Rosanna did fall asleep, but it didn’t last for long and it felt empty. When she awoke, the sky had darkened. She needed to return to the cemetery, to Julian’s grave, to try and find some peace amidst the chaos she feared she had caused. She made her bed in the poppies, afraid to crush them in her sleep, but also knowing they would return in the morning.
At the entrance to the cemetery, Tomas and the others gathered. They carried gasoline and old rags stuffed into bottles. “Spread out along the border. We have to make sure we clear it all,” he instructed.
“Just think,” Luigi said wistfully, “when this is over we can start fresh. We’ll redesign the cemetery and make it a proper resting place. I’m certain this is what our loved ones wanted all along.”
They wasted no more time. The dozen or so men each lit the ends of their rags and threw them. The balls of light rose and fell like firecrackers. The cemetery lit up like a celebration.
Across town, Giovanni woke from a restless sleep and walked to Rosanna’s room. He knocked gently on the door, but when she did not answer, he pushed it open forcefully. He hovered briefly over her empty bed and imagined her wandering feverishly through town. But the light outside the window pulled him from these worries. Giovanni could see the blaze of the cemetery from his home.
He hurried outside, not sure what he’d find in the cemetery or if Rosanna’s voice calling to him was his imagination. At the cemetery, the men had already scattered. But he could hear her. He could hear her calling to him.
“Grandfather, grandfather,” Rosanna called.
Giovanni limped through the cemetery, past the soldiers taken too soon, past the young nurses who died before they could bloom. His hip ached as he moved. It hadn’t ached like this since the night he found Rosanna with that soldier. Was that a month ago? A year? His memory had begun to fail him in his old age. How long had it been since he’d lost his Rosa?
He didn’t have time to think of who started the fire, to debate whether the original settlers of his village had properly spaced the graves, designed the cemetery with maximum efficiency. How long had it been here? His family had settled in the village fifty years ago. Had the cemetery been here that long?
Too many questions and his family’s graves seemed so far away. He slowed to a walk, began to choke on the thick smoke. He was so angry that night when he found that traitor in his granddaughter’s room. They had been naked, under the covers. Rosanna had cried out, but not in pain. She seemed so happy, so unlonely it made his loneliness feel heavier. Giovanni hadn’t meant to hit her. He only meant to make the soldier leave. But she had threatened to leave with that man once Giovanni had thrown him out.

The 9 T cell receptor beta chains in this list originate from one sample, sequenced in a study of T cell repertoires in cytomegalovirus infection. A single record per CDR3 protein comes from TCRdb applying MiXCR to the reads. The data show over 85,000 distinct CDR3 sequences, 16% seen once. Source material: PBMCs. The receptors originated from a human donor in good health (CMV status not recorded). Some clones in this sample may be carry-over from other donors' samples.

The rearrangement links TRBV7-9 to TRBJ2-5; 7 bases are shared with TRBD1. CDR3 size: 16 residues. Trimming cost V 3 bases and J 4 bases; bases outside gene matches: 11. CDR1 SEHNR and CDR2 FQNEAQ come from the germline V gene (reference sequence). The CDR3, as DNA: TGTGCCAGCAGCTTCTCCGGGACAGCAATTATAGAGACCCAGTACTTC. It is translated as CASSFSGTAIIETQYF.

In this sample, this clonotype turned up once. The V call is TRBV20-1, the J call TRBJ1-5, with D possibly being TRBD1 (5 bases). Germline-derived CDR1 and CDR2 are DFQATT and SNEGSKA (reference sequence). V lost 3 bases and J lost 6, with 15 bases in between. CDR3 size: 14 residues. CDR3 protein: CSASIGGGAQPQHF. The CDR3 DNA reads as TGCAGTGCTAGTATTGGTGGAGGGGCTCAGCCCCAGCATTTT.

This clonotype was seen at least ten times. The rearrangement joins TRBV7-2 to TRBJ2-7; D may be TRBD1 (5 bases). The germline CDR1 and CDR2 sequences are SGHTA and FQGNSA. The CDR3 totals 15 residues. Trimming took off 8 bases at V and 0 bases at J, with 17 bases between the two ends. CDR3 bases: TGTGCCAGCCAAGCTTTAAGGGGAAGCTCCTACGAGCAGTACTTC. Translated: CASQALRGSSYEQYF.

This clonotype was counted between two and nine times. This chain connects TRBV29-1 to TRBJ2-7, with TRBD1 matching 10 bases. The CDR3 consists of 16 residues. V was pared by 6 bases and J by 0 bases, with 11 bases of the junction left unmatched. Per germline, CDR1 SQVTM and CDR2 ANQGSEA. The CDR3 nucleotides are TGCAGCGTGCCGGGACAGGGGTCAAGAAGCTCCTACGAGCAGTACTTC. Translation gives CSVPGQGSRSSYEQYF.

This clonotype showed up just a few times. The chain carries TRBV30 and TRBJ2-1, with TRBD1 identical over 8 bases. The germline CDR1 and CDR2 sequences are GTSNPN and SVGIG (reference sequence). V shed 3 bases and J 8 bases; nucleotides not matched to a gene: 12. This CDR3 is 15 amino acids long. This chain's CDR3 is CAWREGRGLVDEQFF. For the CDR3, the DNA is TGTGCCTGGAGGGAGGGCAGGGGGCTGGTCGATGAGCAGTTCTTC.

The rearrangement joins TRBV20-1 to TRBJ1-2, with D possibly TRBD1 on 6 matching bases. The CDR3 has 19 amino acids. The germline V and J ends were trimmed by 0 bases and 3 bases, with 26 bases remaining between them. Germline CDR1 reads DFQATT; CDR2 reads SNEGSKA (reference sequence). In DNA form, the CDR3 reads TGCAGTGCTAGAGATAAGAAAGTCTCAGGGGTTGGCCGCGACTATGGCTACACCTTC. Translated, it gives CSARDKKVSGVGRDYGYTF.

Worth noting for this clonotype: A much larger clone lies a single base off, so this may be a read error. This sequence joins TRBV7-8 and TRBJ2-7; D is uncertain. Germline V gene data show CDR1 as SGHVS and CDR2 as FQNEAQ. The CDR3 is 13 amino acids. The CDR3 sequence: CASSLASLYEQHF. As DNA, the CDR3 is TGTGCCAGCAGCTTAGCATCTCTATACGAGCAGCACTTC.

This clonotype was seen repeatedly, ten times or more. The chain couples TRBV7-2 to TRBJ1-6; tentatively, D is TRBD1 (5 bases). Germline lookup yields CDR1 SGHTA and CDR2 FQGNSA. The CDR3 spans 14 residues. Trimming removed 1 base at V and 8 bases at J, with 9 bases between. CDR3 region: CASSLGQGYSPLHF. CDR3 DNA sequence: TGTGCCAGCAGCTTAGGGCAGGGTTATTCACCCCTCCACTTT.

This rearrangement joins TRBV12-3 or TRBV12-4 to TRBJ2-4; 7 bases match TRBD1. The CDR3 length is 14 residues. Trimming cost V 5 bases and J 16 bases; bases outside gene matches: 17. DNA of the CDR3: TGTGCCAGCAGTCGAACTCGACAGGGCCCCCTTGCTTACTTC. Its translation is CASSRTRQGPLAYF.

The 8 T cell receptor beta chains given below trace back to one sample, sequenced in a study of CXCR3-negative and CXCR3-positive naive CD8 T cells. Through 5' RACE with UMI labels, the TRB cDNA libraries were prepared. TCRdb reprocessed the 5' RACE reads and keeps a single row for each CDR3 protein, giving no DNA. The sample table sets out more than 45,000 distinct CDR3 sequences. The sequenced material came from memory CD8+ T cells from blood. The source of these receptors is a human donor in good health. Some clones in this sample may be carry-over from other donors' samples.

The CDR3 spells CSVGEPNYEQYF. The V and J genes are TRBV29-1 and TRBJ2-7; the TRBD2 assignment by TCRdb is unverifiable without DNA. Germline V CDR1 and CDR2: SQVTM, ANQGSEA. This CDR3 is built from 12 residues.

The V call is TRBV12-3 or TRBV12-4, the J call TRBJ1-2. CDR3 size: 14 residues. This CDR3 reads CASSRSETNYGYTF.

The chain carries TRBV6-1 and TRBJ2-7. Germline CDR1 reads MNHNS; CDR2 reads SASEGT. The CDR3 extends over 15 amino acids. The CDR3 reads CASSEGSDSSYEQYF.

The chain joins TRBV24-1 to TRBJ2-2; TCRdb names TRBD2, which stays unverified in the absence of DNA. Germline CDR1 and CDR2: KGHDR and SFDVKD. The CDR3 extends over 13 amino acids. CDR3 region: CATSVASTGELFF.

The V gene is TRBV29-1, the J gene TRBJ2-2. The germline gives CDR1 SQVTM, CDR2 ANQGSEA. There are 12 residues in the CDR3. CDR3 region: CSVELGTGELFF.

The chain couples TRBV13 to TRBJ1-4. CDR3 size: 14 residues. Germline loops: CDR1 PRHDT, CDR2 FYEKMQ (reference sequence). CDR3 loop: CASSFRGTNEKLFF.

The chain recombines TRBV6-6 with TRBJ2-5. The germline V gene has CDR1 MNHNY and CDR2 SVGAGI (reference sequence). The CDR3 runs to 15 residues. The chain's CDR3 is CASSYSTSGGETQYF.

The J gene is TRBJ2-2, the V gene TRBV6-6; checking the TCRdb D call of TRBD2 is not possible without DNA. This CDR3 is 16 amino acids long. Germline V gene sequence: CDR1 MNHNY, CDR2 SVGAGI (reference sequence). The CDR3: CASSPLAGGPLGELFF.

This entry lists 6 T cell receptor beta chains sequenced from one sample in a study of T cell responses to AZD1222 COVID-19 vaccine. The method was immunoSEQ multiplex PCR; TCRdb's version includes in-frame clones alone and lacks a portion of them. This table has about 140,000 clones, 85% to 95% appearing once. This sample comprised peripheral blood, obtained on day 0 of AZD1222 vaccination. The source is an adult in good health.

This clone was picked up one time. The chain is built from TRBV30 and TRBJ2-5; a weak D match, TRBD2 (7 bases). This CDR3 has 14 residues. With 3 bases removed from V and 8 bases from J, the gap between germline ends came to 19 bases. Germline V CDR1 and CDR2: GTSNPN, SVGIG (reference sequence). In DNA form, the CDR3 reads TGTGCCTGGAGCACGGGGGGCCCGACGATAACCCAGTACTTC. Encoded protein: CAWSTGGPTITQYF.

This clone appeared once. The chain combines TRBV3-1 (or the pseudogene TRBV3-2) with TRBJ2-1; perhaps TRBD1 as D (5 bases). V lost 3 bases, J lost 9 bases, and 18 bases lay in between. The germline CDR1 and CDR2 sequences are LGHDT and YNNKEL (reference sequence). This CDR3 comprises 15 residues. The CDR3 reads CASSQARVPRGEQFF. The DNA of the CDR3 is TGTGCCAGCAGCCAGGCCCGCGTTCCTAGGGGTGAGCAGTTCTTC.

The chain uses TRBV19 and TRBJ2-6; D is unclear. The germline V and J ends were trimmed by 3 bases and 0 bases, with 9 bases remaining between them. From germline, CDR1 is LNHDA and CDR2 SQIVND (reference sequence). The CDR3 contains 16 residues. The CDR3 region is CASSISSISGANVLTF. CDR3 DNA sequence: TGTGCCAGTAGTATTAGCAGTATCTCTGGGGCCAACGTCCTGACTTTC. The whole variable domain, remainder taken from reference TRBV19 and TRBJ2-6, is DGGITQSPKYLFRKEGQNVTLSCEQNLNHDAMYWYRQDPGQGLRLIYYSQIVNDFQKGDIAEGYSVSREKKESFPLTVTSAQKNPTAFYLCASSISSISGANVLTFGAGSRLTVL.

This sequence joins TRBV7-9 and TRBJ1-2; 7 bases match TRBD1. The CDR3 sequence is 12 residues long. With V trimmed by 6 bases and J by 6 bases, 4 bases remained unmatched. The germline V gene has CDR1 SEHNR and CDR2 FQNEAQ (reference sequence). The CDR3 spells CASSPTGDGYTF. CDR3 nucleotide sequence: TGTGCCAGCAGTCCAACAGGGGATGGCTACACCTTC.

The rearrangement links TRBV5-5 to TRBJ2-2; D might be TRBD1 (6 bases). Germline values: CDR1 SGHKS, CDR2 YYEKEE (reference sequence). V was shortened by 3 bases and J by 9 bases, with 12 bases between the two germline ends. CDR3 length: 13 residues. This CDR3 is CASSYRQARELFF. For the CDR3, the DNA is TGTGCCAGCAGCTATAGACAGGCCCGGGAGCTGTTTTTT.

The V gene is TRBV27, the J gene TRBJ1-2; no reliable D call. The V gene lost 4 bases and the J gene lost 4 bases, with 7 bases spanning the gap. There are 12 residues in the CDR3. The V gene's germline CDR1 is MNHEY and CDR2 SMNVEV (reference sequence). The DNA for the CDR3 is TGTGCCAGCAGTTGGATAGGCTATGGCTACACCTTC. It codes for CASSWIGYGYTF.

Then he couldn’t stop.
Suddenly, she was gone like the rest of them. They had all left him, and she was the last. He had run out the door, through the streets, crying “Rape,” until the crowd of men had formed, angry that an outsider had violated one of the town’s last daughters. Giovanni had helped the men hang the soldier from the tree, let him take the guilt for Rosanna’s death.
Giovanni passed the tree now, so close to his granddaughter. He could see the soldier dangling like a pendulum, ticking away the hours of the night. And there was Rosanna, his beautiful Rosanna, dressed all in white, like the night he had said goodbye to her. Hadn’t he laid her body in one of the empty bedrooms, made it her tomb until they could find her a suitable grave? But she was so stubborn, she kept him up at night running to and from the cemetery. She refused to stay put in her rest.
Rosanna was a vision with her grandmother’s small frame and her mother’s brown eyes. She was waiting for him atop the grave. She was a white rose in a field of red poppies. And she held him while he lay on the ground, letting go of the last bits of air and replacing them with smoke. They were all waiting for him—his sons, his wife, his daughter-in-law, and granddaughters.
Rosanna drifted amongst the smoldering flowers, the ashen grass. Her grandfather was with her again. What would remain of the burning cemetery did not matter. This was their home now. They would beds out of caskets, home out of darkness.